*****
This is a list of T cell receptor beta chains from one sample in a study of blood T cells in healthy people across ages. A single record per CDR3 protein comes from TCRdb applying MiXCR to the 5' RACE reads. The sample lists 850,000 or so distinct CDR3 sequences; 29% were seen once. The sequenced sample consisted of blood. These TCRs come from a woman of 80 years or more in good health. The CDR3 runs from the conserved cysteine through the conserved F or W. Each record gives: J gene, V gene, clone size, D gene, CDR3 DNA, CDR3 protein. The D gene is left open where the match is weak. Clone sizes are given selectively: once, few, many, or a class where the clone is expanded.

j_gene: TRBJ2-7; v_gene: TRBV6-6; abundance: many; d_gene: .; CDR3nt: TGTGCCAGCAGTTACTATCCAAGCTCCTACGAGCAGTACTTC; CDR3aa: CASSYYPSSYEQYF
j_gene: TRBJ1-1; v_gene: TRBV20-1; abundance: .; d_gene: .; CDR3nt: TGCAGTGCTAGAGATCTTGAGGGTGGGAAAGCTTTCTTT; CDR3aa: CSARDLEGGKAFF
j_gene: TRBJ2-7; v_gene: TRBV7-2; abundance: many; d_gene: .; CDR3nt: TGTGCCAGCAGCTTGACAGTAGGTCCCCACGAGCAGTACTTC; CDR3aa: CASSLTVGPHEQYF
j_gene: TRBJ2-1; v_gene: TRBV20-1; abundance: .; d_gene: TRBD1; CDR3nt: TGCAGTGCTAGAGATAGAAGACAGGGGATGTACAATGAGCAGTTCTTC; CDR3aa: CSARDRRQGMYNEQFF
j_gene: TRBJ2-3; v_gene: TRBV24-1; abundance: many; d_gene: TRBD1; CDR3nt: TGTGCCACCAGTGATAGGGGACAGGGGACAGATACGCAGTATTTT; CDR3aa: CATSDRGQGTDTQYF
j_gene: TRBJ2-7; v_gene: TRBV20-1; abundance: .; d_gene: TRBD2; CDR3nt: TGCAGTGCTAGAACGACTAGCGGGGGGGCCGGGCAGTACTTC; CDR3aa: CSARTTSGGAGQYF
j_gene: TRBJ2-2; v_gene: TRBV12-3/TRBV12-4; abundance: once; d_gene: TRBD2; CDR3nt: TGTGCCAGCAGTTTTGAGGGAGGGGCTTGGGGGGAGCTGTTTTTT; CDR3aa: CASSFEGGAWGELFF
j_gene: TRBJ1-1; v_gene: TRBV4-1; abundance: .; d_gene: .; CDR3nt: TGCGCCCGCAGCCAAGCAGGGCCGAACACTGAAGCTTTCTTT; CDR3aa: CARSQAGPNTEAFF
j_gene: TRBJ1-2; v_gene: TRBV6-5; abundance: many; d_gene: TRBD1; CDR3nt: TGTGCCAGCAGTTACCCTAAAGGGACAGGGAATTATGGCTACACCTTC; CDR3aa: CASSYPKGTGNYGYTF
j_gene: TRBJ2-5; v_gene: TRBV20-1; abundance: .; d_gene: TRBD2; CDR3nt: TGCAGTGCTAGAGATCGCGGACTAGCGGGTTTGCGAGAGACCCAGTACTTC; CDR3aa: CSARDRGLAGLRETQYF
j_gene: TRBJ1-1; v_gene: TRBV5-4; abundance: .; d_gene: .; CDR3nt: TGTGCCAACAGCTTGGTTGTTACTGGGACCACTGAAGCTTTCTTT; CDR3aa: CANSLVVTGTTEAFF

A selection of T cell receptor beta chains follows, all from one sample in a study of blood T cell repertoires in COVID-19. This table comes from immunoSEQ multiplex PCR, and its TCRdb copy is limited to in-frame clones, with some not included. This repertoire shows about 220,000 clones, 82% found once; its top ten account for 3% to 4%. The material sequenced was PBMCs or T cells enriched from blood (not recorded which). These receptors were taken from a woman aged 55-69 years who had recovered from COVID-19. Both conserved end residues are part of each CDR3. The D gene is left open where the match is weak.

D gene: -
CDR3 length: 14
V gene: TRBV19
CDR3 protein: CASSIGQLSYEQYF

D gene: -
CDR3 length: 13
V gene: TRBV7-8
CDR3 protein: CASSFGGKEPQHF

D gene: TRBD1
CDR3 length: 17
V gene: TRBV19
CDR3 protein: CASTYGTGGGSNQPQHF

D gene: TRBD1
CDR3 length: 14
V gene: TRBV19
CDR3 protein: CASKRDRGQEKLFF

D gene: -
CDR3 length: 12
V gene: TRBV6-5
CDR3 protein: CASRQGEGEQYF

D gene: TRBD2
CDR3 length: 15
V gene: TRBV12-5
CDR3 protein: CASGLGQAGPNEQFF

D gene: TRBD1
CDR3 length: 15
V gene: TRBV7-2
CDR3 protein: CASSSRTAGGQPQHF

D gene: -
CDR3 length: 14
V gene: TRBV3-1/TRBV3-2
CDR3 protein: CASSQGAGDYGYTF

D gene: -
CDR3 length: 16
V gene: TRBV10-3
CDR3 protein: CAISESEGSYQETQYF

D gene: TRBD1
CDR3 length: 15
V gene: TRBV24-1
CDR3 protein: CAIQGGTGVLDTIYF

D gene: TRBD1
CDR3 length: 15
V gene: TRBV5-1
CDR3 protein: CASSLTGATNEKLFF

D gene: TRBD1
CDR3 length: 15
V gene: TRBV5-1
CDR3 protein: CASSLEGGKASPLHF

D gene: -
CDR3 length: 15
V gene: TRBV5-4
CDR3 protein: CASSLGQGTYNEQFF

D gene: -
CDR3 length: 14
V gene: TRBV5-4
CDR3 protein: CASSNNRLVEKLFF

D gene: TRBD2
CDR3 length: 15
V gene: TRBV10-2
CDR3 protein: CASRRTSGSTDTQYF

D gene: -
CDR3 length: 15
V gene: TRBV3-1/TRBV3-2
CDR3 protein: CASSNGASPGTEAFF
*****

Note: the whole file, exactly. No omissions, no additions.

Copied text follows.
This is a list of T cell receptor beta chains from one sample in a study of blood T cells in healthy people across ages. A single record per CDR3 protein comes from TCRdb applying MiXCR to the 5' RACE reads. The sample lists 850,000 or so distinct CDR3 sequences; 29% were seen once. The sequenced sample consisted of blood. These TCRs come from a woman of 80 years or more in good health. The CDR3 runs from the conserved cysteine through the conserved F or W. Each record gives: J gene, V gene, clone size, D gene, CDR3 DNA, CDR3 protein. The D gene is left open where the match is weak. Clone sizes are given selectively: once, few, many, or a class where the clone is expanded.

j_gene: TRBJ2-7; v_gene: TRBV6-6; abundance: many; d_gene: .; CDR3nt: TGTGCCAGCAGTTACTATCCAAGCTCCTACGAGCAGTACTTC; CDR3aa: CASSYYPSSYEQYF
j_gene: TRBJ1-1; v_gene: TRBV20-1; abundance: .; d_gene: .; CDR3nt: TGCAGTGCTAGAGATCTTGAGGGTGGGAAAGCTTTCTTT; CDR3aa: CSARDLEGGKAFF
j_gene: TRBJ2-7; v_gene: TRBV7-2; abundance: many; d_gene: .; CDR3nt: TGTGCCAGCAGCTTGACAGTAGGTCCCCACGAGCAGTACTTC; CDR3aa: CASSLTVGPHEQYF
j_gene: TRBJ2-1; v_gene: TRBV20-1; abundance: .; d_gene: TRBD1; CDR3nt: TGCAGTGCTAGAGATAGAAGACAGGGGATGTACAATGAGCAGTTCTTC; CDR3aa: CSARDRRQGMYNEQFF
j_gene: TRBJ2-3; v_gene: TRBV24-1; abundance: many; d_gene: TRBD1; CDR3nt: TGTGCCACCAGTGATAGGGGACAGGGGACAGATACGCAGTATTTT; CDR3aa: CATSDRGQGTDTQYF
j_gene: TRBJ2-7; v_gene: TRBV20-1; abundance: .; d_gene: TRBD2; CDR3nt: TGCAGTGCTAGAACGACTAGCGGGGGGGCCGGGCAGTACTTC; CDR3aa: CSARTTSGGAGQYF
j_gene: TRBJ2-2; v_gene: TRBV12-3/TRBV12-4; abundance: once; d_gene: TRBD2; CDR3nt: TGTGCCAGCAGTTTTGAGGGAGGGGCTTGGGGGGAGCTGTTTTTT; CDR3aa: CASSFEGGAWGELFF
j_gene: TRBJ1-1; v_gene: TRBV4-1; abundance: .; d_gene: .; CDR3nt: TGCGCCCGCAGCCAAGCAGGGCCGAACACTGAAGCTTTCTTT; CDR3aa: CARSQAGPNTEAFF
j_gene: TRBJ1-2; v_gene: TRBV6-5; abundance: many; d_gene: TRBD1; CDR3nt: TGTGCCAGCAGTTACCCTAAAGGGACAGGGAATTATGGCTACACCTTC; CDR3aa: CASSYPKGTGNYGYTF
j_gene: TRBJ2-5; v_gene: TRBV20-1; abundance: .; d_gene: TRBD2; CDR3nt: TGCAGTGCTAGAGATCGCGGACTAGCGGGTTTGCGAGAGACCCAGTACTTC; CDR3aa: CSARDRGLAGLRETQYF
j_gene: TRBJ1-1; v_gene: TRBV5-4; abundance: .; d_gene: .; CDR3nt: TGTGCCAACAGCTTGGTTGTTACTGGGACCACTGAAGCTTTCTTT; CDR3aa: CANSLVVTGTTEAFF

A selection of T cell receptor beta chains follows, all from one sample in a study of blood T cell repertoires in COVID-19. This table comes from immunoSEQ multiplex PCR, and its TCRdb copy is limited to in-frame clones, with some not included. This repertoire shows about 220,000 clones, 82% found once; its top ten account for 3% to 4%. The material sequenced was PBMCs or T cells enriched from blood (not recorded which). These receptors were taken from a woman aged 55-69 years who had recovered from COVID-19. Both conserved end residues are part of each CDR3. The D gene is left open where the match is weak.

D gene: -
CDR3 length: 14
V gene: TRBV19
CDR3 protein: CASSIGQLSYEQYF

D gene: -
CDR3 length: 13
V gene: TRBV7-8
CDR3 protein: CASSFGGKEPQHF

D gene: TRBD1
CDR3 length: 17
V gene: TRBV19
CDR3 protein: CASTYGTGGGSNQPQHF

D gene: TRBD1
CDR3 length: 14
V gene: TRBV19
CDR3 protein: CASKRDRGQEKLFF

D gene: -
CDR3 length: 12
V gene: TRBV6-5
CDR3 protein: CASRQGEGEQYF

D gene: TRBD2
CDR3 length: 15
V gene: TRBV12-5
CDR3 protein: CASGLGQAGPNEQFF

D gene: TRBD1
CDR3 length: 15
V gene: TRBV7-2
CDR3 protein: CASSSRTAGGQPQHF

D gene: -
CDR3 length: 14
V gene: TRBV3-1/TRBV3-2
CDR3 protein: CASSQGAGDYGYTF

D gene: -
CDR3 length: 16
V gene: TRBV10-3
CDR3 protein: CAISESEGSYQETQYF

D gene: TRBD1
CDR3 length: 15
V gene: TRBV24-1
CDR3 protein: CAIQGGTGVLDTIYF

D gene: TRBD1
CDR3 length: 15
V gene: TRBV5-1
CDR3 protein: CASSLTGATNEKLFF

D gene: TRBD1
CDR3 length: 15
V gene: TRBV5-1
CDR3 protein: CASSLEGGKASPLHF

D gene: -
CDR3 length: 15
V gene: TRBV5-4
CDR3 protein: CASSLGQGTYNEQFF

D gene: -
CDR3 length: 14
V gene: TRBV5-4
CDR3 protein: CASSNNRLVEKLFF

D gene: TRBD2
CDR3 length: 15
V gene: TRBV10-2
CDR3 protein: CASRRTSGSTDTQYF

D gene: -
CDR3 length: 15
V gene: TRBV3-1/TRBV3-2
CDR3 protein: CASSNGASPGTEAFF